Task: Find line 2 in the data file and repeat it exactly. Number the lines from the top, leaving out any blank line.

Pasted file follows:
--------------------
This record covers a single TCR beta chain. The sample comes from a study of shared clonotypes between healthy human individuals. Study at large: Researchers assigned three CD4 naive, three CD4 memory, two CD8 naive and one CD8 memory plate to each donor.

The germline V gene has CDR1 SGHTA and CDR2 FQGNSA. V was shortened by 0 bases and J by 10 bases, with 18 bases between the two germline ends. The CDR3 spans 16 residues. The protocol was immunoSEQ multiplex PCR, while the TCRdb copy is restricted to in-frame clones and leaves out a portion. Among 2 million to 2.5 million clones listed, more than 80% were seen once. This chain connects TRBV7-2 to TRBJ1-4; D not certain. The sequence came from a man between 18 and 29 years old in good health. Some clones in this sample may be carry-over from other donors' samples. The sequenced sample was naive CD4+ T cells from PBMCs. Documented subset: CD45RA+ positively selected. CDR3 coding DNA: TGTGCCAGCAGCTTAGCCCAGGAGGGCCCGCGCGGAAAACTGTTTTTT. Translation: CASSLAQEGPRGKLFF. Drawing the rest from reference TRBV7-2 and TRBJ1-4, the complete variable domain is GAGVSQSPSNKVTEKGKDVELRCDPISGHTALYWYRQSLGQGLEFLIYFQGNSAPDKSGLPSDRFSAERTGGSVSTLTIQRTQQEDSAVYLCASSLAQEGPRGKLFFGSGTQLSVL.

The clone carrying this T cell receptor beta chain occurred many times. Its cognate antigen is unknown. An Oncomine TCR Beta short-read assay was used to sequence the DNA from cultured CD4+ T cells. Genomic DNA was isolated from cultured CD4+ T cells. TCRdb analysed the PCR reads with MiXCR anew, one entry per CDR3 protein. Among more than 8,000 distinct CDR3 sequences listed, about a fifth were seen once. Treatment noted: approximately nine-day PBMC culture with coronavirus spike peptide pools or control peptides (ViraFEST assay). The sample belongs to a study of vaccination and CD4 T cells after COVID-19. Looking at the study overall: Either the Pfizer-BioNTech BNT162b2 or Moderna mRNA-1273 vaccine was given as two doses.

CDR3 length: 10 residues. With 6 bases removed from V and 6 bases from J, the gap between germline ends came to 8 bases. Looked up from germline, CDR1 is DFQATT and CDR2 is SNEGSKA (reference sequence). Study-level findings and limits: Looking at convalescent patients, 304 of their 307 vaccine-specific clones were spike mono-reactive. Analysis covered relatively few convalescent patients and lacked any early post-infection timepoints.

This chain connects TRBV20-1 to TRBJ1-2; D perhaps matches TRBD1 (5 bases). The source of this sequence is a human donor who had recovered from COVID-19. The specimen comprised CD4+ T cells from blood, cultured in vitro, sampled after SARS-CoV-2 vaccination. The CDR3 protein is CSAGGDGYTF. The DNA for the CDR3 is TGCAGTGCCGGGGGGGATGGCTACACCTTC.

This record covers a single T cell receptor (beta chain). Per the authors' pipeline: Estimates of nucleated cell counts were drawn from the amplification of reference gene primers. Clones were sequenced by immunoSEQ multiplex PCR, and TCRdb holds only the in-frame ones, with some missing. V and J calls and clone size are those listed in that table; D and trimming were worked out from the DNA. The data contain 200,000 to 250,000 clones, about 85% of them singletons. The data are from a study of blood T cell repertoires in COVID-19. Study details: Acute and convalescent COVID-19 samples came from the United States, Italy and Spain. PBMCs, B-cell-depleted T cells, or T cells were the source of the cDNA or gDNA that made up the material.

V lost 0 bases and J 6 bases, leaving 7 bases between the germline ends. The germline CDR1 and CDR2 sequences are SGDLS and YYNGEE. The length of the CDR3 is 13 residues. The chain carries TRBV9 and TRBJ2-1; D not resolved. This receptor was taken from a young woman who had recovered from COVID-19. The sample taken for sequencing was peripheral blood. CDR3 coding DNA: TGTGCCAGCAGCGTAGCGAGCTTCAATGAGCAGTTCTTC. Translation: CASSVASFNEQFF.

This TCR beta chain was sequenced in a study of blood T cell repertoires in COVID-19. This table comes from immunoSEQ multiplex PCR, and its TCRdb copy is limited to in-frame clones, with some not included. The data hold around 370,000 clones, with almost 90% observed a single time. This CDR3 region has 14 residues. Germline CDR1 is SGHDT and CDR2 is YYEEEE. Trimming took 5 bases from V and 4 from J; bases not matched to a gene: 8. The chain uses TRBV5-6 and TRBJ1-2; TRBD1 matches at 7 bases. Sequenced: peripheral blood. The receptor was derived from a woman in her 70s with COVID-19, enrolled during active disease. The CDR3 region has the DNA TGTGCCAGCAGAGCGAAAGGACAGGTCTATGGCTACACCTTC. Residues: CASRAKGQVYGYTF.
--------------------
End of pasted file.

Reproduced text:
The germline V gene has CDR1 SGHTA and CDR2 FQGNSA. V was shortened by 0 bases and J by 10 bases, with 18 bases between the two germline ends. The CDR3 spans 16 residues. The protocol was immunoSEQ multiplex PCR, while the TCRdb copy is restricted to in-frame clones and leaves out a portion. Among 2 million to 2.5 million clones listed, more than 80% were seen once. This chain connects TRBV7-2 to TRBJ1-4; D not certain. The sequence came from a man between 18 and 29 years old in good health. Some clones in this sample may be carry-over from other donors' samples. The sequenced sample was naive CD4+ T cells from PBMCs. Documented subset: CD45RA+ positively selected. CDR3 coding DNA: TGTGCCAGCAGCTTAGCCCAGGAGGGCCCGCGCGGAAAACTGTTTTTT. Translation: CASSLAQEGPRGKLFF. Drawing the rest from reference TRBV7-2 and TRBJ1-4, the complete variable domain is GAGVSQSPSNKVTEKGKDVELRCDPISGHTALYWYRQSLGQGLEFLIYFQGNSAPDKSGLPSDRFSAERTGGSVSTLTIQRTQQEDSAVYLCASSLAQEGPRGKLFFGSGTQLSVL.